Adam Putnam Weighs In On Gun Control, Education Reform In Tampa Campaign Stop
Agriculture Commissioner Adam Putnam made his pitch for governor before a group of civic leaders in Tampa Friday morning.
Putnam laid out his vision for education reform before taking questions from the audience at Cafe Con Tampa. He called for increased funding for technical colleges and vocational training in Florida's middle and high schools.
"I think that all of our students ought to know what all of their options are," he said. "We aren't telling our kids that welders at the Port [Tampa Bay] are making six figures."
Putnam said his education plan would require an investment, but refused to commit to higher spending levels when asked by an audience member.
Putnam, who has previously called himself a "proud NRA sellout," fielded tough questions about his stance on gun control. He told the audience at Cafe Con Tampa that he did not support local control over gun laws and would focus state money on mental health programs.
"I think it's important you have consistency, so that you don't have an otherwise law-abiding person who moves through multiple jurisdictions with multiple definitions of what illegal possession of a firearm is," Putnam said.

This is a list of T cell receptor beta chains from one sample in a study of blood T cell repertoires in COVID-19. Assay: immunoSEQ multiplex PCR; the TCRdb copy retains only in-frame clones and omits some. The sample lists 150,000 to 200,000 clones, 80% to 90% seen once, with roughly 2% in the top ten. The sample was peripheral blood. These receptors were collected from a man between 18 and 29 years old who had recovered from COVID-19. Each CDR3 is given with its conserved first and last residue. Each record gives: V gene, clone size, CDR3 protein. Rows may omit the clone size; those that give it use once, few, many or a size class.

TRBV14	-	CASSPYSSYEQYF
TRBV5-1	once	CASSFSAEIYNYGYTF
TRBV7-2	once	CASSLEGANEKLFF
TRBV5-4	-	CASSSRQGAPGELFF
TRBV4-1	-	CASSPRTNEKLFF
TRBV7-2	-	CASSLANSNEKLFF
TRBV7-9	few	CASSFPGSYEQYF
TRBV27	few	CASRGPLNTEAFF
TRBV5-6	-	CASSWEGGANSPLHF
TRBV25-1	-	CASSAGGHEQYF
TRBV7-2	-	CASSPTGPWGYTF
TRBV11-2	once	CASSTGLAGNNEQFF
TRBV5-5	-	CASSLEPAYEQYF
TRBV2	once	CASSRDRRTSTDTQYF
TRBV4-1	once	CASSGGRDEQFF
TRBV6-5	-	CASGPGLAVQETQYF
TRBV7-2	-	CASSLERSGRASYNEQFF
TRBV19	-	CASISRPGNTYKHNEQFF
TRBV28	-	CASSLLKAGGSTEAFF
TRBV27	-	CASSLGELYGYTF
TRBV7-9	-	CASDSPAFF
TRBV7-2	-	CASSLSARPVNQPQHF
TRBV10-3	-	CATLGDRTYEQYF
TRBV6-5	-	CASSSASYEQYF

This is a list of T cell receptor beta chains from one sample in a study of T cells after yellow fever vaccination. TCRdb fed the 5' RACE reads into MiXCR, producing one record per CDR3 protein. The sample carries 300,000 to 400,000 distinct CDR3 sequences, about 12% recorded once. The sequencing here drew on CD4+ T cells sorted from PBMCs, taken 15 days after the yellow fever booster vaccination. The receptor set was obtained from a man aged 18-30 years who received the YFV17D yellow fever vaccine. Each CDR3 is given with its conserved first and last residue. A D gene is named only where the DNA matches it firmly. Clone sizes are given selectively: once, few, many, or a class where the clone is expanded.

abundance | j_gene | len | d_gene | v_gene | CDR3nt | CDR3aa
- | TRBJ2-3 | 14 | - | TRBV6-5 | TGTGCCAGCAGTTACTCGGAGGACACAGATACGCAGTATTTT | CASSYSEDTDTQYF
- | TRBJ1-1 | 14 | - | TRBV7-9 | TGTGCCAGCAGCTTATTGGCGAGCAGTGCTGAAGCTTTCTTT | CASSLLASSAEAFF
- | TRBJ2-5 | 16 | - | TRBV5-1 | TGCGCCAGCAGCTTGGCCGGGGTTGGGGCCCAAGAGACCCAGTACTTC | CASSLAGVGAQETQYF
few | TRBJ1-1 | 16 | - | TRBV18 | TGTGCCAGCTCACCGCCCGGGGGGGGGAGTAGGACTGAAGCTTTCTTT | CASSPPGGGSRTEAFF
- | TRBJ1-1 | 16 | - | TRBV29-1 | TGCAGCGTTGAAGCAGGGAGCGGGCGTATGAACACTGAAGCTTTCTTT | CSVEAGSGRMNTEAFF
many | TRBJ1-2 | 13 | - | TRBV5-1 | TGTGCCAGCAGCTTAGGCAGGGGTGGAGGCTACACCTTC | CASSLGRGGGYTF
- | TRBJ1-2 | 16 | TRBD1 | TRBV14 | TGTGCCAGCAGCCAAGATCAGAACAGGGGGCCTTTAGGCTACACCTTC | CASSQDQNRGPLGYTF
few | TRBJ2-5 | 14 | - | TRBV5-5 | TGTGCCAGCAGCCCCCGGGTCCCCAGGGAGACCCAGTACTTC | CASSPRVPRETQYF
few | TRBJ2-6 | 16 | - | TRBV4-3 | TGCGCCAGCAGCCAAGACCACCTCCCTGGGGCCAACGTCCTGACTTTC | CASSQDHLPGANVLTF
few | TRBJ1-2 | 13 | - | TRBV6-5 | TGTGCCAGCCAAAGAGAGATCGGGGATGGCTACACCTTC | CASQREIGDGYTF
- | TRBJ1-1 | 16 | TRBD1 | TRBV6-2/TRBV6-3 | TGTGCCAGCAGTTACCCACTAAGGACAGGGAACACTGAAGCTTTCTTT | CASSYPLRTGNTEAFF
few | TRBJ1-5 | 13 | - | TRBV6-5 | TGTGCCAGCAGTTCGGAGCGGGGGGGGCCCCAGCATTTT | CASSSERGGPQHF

St. Petersburg Mayor Rick Kriseman announced this week that he is considering joining a lawsuit of Florida cities hoping to regain the power to regulate guns.
Asked about his transportation plan, @adamputnam says the state should give preferential treatment (funding?) to regions who are leading in transit planning. @wusf pic.twitter.com/OKEgciw0GL— Roberto Roldan (@ByRobertoR) April 6, 2018
The most recent polls show Putnam is neck-and-neck with U.S. Representative Ron DeSantis in the Republican gubernatorial primary. House Speaker Richard Corcoran of Land O'Lakes is also widely expected to enter the race.
Putnam said Friday that he believes he has a campaign message that will connect with Republican primary voters as well as Democrats in more urban areas such as Tampa.
"Everyone in Florida shares the same vision," he said. "They want to have better economic opportunities for their kids, they want jobs and a diverse economy."
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